Mustang and the Pony Car Revolution
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Introduced at the opening of the New York World's Fair in April 1964, the Ford Mustang was based on mechanicals from the earlier Ford Falcon compact car. It quickly established a new motorcar category—the “pony car”—which was widely copied by domestic and overseas competitors. From the outset, the Mustang represented inspired product planning and design, followed by brilliantly executed marketing. Ford's Mustang team effort used every tool in the vehicle-marketing toolbox: clever teases long before the new product went on sale, unprecedented publicity, simple but effective advertising, the stage at the World's Fair, movie placement, distribution of toy plastic models, and even a replica pedal car for the young drivers of the future. With a measure of luck, it became a classic case of releasing the right product at the right time, and Ford sold one million units in less than two years.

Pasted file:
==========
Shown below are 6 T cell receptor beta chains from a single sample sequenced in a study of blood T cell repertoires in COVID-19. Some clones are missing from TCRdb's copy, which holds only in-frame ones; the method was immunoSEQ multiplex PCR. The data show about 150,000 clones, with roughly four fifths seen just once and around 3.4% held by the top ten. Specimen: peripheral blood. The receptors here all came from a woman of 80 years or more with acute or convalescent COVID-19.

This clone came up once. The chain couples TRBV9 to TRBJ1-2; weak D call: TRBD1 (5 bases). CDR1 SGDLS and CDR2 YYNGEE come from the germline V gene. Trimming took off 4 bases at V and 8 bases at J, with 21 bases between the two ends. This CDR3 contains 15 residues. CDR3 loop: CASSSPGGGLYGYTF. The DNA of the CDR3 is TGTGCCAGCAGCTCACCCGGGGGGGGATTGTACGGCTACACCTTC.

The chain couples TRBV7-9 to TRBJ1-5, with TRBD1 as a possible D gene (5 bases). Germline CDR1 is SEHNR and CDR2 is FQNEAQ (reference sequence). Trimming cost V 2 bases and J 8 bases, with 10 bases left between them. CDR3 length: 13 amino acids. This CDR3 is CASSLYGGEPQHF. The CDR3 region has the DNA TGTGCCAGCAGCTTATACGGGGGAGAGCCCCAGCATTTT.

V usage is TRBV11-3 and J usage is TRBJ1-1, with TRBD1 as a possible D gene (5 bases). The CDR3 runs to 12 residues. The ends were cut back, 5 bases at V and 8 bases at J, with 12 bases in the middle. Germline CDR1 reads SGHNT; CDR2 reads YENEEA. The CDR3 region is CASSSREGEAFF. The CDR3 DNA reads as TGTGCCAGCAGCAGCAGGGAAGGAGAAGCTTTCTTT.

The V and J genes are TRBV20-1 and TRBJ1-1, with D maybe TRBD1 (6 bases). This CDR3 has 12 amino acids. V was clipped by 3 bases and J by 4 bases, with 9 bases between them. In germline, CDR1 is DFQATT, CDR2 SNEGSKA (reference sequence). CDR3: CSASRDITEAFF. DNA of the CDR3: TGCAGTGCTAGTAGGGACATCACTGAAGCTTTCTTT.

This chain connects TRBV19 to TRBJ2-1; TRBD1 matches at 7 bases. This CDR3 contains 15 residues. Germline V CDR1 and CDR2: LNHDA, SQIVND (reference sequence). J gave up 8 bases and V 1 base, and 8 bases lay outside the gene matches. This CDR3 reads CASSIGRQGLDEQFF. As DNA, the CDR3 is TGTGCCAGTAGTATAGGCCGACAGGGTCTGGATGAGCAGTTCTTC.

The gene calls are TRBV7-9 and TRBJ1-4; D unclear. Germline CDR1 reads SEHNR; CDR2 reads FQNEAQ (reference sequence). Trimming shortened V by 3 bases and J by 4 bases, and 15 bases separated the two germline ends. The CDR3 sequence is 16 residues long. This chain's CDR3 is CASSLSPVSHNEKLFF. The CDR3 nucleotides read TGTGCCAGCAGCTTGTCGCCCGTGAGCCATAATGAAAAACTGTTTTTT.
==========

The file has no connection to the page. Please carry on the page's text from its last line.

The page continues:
Arcadia Publishing
: 9781467111522
: Arcadia Publishing
: 04/07/2014
: Michigan
: Images of America
: 207 Black And White
: 128
: 6.5 (w) x 9.25 (h)
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About the author
Mustang and the Pony Car Revolution is the latest in a series of eight Arcadia Publishing photographic histories created by automotive journalist Michael W.R. (Mike) Davis. It traces the history of the “sporty” Ford Mustang car from its makers' initial inspiration in the years between the two world wars through the market explorations of the post–World War II eras of American motoring development.
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